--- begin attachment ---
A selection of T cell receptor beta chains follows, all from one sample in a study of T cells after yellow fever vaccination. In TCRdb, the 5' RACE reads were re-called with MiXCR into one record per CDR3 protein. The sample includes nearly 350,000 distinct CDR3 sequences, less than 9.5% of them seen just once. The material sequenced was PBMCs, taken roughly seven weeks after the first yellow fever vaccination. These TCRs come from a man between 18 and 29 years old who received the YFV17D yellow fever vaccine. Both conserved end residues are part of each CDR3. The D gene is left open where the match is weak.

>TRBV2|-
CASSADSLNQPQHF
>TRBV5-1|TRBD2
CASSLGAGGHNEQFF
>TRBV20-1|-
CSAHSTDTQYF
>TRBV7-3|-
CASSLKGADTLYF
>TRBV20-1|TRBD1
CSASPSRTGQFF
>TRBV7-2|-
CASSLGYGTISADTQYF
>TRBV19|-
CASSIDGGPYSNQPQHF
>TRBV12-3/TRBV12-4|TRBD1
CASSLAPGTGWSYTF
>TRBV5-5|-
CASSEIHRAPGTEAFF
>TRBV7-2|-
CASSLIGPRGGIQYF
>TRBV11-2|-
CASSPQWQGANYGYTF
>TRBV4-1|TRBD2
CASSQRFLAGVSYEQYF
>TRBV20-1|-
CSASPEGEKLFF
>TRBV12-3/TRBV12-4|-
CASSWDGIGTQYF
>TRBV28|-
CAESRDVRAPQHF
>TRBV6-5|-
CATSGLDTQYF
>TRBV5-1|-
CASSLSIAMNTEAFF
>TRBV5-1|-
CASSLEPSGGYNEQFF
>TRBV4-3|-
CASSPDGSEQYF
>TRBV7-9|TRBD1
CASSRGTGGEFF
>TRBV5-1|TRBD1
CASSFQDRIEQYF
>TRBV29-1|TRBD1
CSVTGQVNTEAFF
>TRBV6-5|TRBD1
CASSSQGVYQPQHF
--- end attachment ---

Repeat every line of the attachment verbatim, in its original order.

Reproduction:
A selection of T cell receptor beta chains follows, all from one sample in a study of T cells after yellow fever vaccination. In TCRdb, the 5' RACE reads were re-called with MiXCR into one record per CDR3 protein. The sample includes nearly 350,000 distinct CDR3 sequences, less than 9.5% of them seen just once. The material sequenced was PBMCs, taken roughly seven weeks after the first yellow fever vaccination. These TCRs come from a man between 18 and 29 years old who received the YFV17D yellow fever vaccine. Both conserved end residues are part of each CDR3. The D gene is left open where the match is weak.

>TRBV2|-
CASSADSLNQPQHF
>TRBV5-1|TRBD2
CASSLGAGGHNEQFF
>TRBV20-1|-
CSAHSTDTQYF
>TRBV7-3|-
CASSLKGADTLYF
>TRBV20-1|TRBD1
CSASPSRTGQFF
>TRBV7-2|-
CASSLGYGTISADTQYF
>TRBV19|-
CASSIDGGPYSNQPQHF
>TRBV12-3/TRBV12-4|TRBD1
CASSLAPGTGWSYTF
>TRBV5-5|-
CASSEIHRAPGTEAFF
>TRBV7-2|-
CASSLIGPRGGIQYF
>TRBV11-2|-
CASSPQWQGANYGYTF
>TRBV4-1|TRBD2
CASSQRFLAGVSYEQYF
>TRBV20-1|-
CSASPEGEKLFF
>TRBV12-3/TRBV12-4|-
CASSWDGIGTQYF
>TRBV28|-
CAESRDVRAPQHF
>TRBV6-5|-
CATSGLDTQYF
>TRBV5-1|-
CASSLSIAMNTEAFF
>TRBV5-1|-
CASSLEPSGGYNEQFF
>TRBV4-3|-
CASSPDGSEQYF
>TRBV7-9|TRBD1
CASSRGTGGEFF
>TRBV5-1|TRBD1
CASSFQDRIEQYF
>TRBV29-1|TRBD1
CSVTGQVNTEAFF
>TRBV6-5|TRBD1
CASSSQGVYQPQHF